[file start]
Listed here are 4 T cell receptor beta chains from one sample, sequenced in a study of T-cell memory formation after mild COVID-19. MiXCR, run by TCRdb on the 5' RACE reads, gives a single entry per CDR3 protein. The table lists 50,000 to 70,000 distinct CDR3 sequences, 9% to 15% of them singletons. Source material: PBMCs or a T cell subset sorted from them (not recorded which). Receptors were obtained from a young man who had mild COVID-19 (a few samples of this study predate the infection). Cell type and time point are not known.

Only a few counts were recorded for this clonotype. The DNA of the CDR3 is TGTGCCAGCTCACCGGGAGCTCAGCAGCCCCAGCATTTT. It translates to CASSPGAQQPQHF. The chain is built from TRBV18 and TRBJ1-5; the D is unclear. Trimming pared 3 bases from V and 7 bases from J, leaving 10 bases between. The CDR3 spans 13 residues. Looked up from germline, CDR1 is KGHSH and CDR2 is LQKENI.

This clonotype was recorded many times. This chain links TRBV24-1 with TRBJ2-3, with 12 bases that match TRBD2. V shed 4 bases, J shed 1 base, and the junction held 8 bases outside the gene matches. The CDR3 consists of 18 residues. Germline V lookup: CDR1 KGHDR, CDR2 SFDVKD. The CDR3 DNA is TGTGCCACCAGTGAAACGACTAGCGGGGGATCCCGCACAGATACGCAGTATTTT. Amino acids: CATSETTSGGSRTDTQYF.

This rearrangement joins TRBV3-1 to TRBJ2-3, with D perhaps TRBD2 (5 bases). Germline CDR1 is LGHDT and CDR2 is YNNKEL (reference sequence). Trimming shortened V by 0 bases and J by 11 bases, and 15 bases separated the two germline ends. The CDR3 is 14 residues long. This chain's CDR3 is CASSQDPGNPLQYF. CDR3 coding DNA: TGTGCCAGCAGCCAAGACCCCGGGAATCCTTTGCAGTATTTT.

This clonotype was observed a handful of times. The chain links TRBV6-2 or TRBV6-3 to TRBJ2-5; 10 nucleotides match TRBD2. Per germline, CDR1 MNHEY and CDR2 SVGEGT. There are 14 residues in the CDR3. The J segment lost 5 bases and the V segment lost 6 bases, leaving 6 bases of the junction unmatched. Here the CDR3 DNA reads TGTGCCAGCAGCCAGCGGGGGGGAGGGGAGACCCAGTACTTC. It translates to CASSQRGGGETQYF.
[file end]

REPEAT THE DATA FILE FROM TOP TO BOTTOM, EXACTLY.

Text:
Listed here are 4 T cell receptor beta chains from one sample, sequenced in a study of T-cell memory formation after mild COVID-19. MiXCR, run by TCRdb on the 5' RACE reads, gives a single entry per CDR3 protein. The table lists 50,000 to 70,000 distinct CDR3 sequences, 9% to 15% of them singletons. Source material: PBMCs or a T cell subset sorted from them (not recorded which). Receptors were obtained from a young man who had mild COVID-19 (a few samples of this study predate the infection). Cell type and time point are not known.

Only a few counts were recorded for this clonotype. The DNA of the CDR3 is TGTGCCAGCTCACCGGGAGCTCAGCAGCCCCAGCATTTT. It translates to CASSPGAQQPQHF. The chain is built from TRBV18 and TRBJ1-5; the D is unclear. Trimming pared 3 bases from V and 7 bases from J, leaving 10 bases between. The CDR3 spans 13 residues. Looked up from germline, CDR1 is KGHSH and CDR2 is LQKENI.

This clonotype was recorded many times. This chain links TRBV24-1 with TRBJ2-3, with 12 bases that match TRBD2. V shed 4 bases, J shed 1 base, and the junction held 8 bases outside the gene matches. The CDR3 consists of 18 residues. Germline V lookup: CDR1 KGHDR, CDR2 SFDVKD. The CDR3 DNA is TGTGCCACCAGTGAAACGACTAGCGGGGGATCCCGCACAGATACGCAGTATTTT. Amino acids: CATSETTSGGSRTDTQYF.

This rearrangement joins TRBV3-1 to TRBJ2-3, with D perhaps TRBD2 (5 bases). Germline CDR1 is LGHDT and CDR2 is YNNKEL (reference sequence). Trimming shortened V by 0 bases and J by 11 bases, and 15 bases separated the two germline ends. The CDR3 is 14 residues long. This chain's CDR3 is CASSQDPGNPLQYF. CDR3 coding DNA: TGTGCCAGCAGCCAAGACCCCGGGAATCCTTTGCAGTATTTT.

This clonotype was observed a handful of times. The chain links TRBV6-2 or TRBV6-3 to TRBJ2-5; 10 nucleotides match TRBD2. Per germline, CDR1 MNHEY and CDR2 SVGEGT. There are 14 residues in the CDR3. The J segment lost 5 bases and the V segment lost 6 bases, leaving 6 bases of the junction unmatched. Here the CDR3 DNA reads TGTGCCAGCAGCCAGCGGGGGGGAGGGGAGACCCAGTACTTC. It translates to CASSQRGGGETQYF.